California governor signs bill to expand student aid, create new transfer pathways

by Joseph K. Clark

Dive Brief:

  • This week, California Gov. Gavin Newsom signed higher education legislation that expands student financial aid, creates new transfer pathways, and provides grants for workers displaced by the coronavirus pandemic.
  • The legislation is part of the governor’s plan to help rebuild California’s economy after the health crisis, and it invests $47.1 billion for higher education.
  • Although the measure means increasing access to the state’s public colleges, its university systems continue with an ongoing capacity crisis.

Dive Insight:

Thanks to an unexpected surplus, California is injecting more money into higher ed.

transfer pathways

For one, the legislation makes significant investments in student grants. It grows the state’s banner financial aid program, the Cal Grant, for community college students by removing eligibility requirements that bar older adults from participating. Lawmakers estimated that the change, which takes effect in the 2021-22 academic year, will result in an additional 133,000 community college students becoming eligible for the grants, EdSource reported in June.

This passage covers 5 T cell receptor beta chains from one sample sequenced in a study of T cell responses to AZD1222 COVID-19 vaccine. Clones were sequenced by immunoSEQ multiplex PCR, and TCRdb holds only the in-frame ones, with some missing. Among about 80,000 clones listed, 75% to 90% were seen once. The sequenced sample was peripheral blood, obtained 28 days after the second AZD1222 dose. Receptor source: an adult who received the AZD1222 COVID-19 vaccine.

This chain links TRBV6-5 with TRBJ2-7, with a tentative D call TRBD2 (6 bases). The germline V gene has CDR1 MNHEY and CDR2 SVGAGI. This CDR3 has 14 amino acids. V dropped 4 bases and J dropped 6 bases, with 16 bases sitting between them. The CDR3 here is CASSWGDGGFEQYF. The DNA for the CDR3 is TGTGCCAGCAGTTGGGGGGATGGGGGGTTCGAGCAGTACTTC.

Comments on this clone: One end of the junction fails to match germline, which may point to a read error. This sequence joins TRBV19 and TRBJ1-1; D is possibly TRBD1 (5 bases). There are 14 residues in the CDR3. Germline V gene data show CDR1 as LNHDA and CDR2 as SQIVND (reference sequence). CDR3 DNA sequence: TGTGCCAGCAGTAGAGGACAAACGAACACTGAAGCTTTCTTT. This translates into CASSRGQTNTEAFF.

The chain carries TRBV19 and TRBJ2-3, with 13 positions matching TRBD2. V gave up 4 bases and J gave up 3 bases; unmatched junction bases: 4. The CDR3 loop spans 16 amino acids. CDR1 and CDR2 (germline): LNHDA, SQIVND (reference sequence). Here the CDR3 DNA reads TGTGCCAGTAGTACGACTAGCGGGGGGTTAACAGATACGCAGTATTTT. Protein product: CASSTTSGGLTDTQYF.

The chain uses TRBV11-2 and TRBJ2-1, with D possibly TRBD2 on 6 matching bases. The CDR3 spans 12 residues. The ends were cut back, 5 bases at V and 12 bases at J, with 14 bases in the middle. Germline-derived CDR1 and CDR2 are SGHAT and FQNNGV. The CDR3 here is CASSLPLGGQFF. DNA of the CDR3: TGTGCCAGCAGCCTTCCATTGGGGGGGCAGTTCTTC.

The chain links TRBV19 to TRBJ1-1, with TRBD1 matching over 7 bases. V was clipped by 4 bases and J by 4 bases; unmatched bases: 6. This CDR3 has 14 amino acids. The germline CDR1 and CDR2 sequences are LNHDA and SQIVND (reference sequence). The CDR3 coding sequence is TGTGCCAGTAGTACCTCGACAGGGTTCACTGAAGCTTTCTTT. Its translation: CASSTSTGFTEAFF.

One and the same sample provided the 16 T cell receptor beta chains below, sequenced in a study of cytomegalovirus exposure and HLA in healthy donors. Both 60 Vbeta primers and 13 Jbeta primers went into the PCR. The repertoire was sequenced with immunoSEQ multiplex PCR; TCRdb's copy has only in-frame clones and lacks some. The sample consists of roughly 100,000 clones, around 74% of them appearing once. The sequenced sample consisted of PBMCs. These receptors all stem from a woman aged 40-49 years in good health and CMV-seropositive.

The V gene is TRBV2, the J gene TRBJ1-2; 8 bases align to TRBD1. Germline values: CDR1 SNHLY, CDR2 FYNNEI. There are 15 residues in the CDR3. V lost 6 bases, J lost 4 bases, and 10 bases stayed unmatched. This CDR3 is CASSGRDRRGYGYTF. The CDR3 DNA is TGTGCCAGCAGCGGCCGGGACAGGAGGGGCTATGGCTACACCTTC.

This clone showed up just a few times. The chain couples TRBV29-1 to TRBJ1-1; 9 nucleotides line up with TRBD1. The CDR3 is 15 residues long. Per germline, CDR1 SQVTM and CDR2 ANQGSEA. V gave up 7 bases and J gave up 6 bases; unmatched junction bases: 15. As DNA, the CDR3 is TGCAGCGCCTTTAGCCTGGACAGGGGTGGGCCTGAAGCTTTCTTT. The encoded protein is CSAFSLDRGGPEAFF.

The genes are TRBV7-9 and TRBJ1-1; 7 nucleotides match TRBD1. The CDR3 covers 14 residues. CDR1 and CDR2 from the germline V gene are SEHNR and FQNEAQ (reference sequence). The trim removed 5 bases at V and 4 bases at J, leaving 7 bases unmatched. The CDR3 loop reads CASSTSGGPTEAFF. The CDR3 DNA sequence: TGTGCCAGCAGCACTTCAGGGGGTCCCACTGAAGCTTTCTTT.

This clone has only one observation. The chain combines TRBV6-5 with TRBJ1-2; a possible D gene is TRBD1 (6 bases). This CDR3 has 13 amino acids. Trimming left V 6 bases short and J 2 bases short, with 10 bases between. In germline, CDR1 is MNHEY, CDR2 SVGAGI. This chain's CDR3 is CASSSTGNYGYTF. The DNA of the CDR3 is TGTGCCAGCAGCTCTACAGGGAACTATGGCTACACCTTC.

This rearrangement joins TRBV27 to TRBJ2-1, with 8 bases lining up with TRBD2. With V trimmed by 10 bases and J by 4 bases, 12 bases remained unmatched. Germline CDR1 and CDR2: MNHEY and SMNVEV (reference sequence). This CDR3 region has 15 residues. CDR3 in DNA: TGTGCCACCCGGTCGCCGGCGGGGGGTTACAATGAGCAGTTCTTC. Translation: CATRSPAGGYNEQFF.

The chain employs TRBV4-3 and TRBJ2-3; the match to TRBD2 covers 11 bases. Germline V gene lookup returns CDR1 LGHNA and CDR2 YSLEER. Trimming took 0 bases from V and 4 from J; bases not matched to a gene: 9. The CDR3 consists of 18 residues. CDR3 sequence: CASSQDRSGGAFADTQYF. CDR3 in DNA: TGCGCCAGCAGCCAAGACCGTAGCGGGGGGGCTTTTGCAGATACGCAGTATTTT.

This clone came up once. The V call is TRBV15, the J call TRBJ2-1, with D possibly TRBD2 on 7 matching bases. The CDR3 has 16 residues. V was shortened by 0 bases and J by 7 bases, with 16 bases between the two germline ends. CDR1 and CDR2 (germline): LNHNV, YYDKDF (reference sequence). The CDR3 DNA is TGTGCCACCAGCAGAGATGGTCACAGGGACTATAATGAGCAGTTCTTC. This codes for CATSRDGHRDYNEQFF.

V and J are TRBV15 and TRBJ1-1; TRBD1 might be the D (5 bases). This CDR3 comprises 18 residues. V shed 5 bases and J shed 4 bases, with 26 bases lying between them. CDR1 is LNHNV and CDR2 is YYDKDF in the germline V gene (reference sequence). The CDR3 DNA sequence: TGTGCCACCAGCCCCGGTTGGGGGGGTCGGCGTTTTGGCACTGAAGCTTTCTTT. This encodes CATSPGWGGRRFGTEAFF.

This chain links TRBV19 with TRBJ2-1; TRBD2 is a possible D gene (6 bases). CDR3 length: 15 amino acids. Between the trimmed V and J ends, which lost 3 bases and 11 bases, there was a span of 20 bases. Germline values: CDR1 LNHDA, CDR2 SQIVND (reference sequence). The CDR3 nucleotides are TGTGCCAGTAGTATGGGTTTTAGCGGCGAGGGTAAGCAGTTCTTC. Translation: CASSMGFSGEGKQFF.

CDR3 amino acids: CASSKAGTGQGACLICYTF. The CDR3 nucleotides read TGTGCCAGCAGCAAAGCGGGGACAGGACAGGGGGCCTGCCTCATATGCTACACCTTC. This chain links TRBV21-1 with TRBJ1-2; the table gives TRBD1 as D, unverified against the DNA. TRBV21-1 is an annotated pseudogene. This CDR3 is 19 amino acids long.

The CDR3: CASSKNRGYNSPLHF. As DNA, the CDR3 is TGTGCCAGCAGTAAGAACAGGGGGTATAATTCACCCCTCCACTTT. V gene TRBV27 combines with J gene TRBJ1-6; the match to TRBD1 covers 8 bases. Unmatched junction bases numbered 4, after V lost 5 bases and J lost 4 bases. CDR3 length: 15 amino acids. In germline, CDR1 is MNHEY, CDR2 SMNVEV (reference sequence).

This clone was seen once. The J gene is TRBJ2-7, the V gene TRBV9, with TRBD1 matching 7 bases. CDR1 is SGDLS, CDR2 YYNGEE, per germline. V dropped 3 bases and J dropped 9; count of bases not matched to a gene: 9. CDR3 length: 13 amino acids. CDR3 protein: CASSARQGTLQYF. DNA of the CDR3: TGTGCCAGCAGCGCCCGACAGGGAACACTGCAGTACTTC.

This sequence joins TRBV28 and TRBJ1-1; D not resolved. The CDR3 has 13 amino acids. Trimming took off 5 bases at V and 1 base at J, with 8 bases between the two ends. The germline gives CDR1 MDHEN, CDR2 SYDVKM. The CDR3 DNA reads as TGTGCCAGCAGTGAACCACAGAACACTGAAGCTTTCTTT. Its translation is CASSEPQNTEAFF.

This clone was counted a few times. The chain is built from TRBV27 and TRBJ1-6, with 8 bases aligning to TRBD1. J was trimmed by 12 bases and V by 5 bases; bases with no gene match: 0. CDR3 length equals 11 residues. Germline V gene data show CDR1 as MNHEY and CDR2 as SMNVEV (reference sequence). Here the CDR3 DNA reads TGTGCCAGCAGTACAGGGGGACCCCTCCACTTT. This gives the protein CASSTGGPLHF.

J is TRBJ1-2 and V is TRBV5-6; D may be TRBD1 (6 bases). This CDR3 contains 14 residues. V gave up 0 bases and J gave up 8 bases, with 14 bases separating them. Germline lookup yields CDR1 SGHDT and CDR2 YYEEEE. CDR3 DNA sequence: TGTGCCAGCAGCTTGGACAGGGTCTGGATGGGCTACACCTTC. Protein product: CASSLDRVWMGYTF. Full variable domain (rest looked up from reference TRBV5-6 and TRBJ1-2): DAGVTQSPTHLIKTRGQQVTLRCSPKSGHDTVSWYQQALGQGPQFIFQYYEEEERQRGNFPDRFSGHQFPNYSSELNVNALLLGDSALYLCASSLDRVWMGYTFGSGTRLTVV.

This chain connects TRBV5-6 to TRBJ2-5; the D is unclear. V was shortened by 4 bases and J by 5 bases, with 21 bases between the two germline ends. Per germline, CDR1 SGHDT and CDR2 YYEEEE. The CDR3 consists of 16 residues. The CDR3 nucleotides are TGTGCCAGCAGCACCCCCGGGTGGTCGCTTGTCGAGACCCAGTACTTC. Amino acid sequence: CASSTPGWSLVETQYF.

The bill also expands California’s existing Middle-Class Scholarship. Starting in the 2022-2023 academic year, the grants will pay for college costs that students can’t cover through federal, state, and institutional aid. The state’s annual budget bill will determine how much the program receives.

And it creates new transfer pathways starting in 2023-24. First-year applicants will be able to receive guaranteed admission to the University of California or California State campus of their choice if they complete an associate degree within two years at one of the state’s communities colleges. They will also have access to services including the library and counseling at the nearest public university to their home.

However, the plan could further strain the state’s public four-year colleges, which are expected to turn away roughly 144,000 qualified students each year by 2030, according to a 2019 report from the College Futures Foundation.

Lawmakers are taking steps to address the issue. The legislation says it is the state’s intent for the U of California to limit out-of-state students to 18% of the residential undergraduate population. A news release from the governor’s office also says his recovery plan will set aside $2 billion to address housing and space needs within California’s higher education systems. However, it’s “contingent on future legislation.”

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